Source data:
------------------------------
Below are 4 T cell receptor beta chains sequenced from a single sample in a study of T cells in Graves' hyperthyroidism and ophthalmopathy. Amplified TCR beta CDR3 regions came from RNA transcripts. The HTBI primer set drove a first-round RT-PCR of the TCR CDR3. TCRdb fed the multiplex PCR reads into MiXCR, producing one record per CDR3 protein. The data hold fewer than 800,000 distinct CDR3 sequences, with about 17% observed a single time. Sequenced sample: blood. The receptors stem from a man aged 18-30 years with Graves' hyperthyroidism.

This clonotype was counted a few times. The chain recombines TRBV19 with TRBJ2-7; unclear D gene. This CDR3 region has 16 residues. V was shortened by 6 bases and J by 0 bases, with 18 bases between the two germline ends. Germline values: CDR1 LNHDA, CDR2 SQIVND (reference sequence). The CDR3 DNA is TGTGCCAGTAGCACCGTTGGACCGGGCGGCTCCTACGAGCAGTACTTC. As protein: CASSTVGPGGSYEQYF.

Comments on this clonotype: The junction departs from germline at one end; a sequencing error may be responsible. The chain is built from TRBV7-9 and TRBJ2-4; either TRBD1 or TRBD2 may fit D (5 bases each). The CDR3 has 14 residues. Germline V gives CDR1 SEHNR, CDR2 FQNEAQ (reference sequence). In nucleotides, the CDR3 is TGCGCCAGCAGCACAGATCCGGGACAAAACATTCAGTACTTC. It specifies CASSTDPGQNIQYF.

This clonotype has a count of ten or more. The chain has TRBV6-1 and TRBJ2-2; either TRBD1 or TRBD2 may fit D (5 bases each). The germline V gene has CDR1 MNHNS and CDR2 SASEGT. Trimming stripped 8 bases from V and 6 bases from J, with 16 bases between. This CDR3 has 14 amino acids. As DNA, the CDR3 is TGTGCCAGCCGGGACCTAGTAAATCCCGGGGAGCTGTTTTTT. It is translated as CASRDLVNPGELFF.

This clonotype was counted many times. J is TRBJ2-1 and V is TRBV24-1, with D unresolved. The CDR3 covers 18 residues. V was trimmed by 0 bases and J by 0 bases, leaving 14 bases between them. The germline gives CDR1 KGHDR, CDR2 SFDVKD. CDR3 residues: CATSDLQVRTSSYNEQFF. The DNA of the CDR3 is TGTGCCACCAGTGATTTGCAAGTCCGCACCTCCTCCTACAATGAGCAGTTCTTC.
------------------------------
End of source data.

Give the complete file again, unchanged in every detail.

Below are 4 T cell receptor beta chains sequenced from a single sample in a study of T cells in Graves' hyperthyroidism and ophthalmopathy. Amplified TCR beta CDR3 regions came from RNA transcripts. The HTBI primer set drove a first-round RT-PCR of the TCR CDR3. TCRdb fed the multiplex PCR reads into MiXCR, producing one record per CDR3 protein. The data hold fewer than 800,000 distinct CDR3 sequences, with about 17% observed a single time. Sequenced sample: blood. The receptors stem from a man aged 18-30 years with Graves' hyperthyroidism.

This clonotype was counted a few times. The chain recombines TRBV19 with TRBJ2-7; unclear D gene. This CDR3 region has 16 residues. V was shortened by 6 bases and J by 0 bases, with 18 bases between the two germline ends. Germline values: CDR1 LNHDA, CDR2 SQIVND (reference sequence). The CDR3 DNA is TGTGCCAGTAGCACCGTTGGACCGGGCGGCTCCTACGAGCAGTACTTC. As protein: CASSTVGPGGSYEQYF.

Comments on this clonotype: The junction departs from germline at one end; a sequencing error may be responsible. The chain is built from TRBV7-9 and TRBJ2-4; either TRBD1 or TRBD2 may fit D (5 bases each). The CDR3 has 14 residues. Germline V gives CDR1 SEHNR, CDR2 FQNEAQ (reference sequence). In nucleotides, the CDR3 is TGCGCCAGCAGCACAGATCCGGGACAAAACATTCAGTACTTC. It specifies CASSTDPGQNIQYF.

This clonotype has a count of ten or more. The chain has TRBV6-1 and TRBJ2-2; either TRBD1 or TRBD2 may fit D (5 bases each). The germline V gene has CDR1 MNHNS and CDR2 SASEGT. Trimming stripped 8 bases from V and 6 bases from J, with 16 bases between. This CDR3 has 14 amino acids. As DNA, the CDR3 is TGTGCCAGCCGGGACCTAGTAAATCCCGGGGAGCTGTTTTTT. It is translated as CASRDLVNPGELFF.

This clonotype was counted many times. J is TRBJ2-1 and V is TRBV24-1, with D unresolved. The CDR3 covers 18 residues. V was trimmed by 0 bases and J by 0 bases, leaving 14 bases between them. The germline gives CDR1 KGHDR, CDR2 SFDVKD. CDR3 residues: CATSDLQVRTSSYNEQFF. The DNA of the CDR3 is TGTGCCACCAGTGATTTGCAAGTCCGCACCTCCTCCTACAATGAGCAGTTCTTC.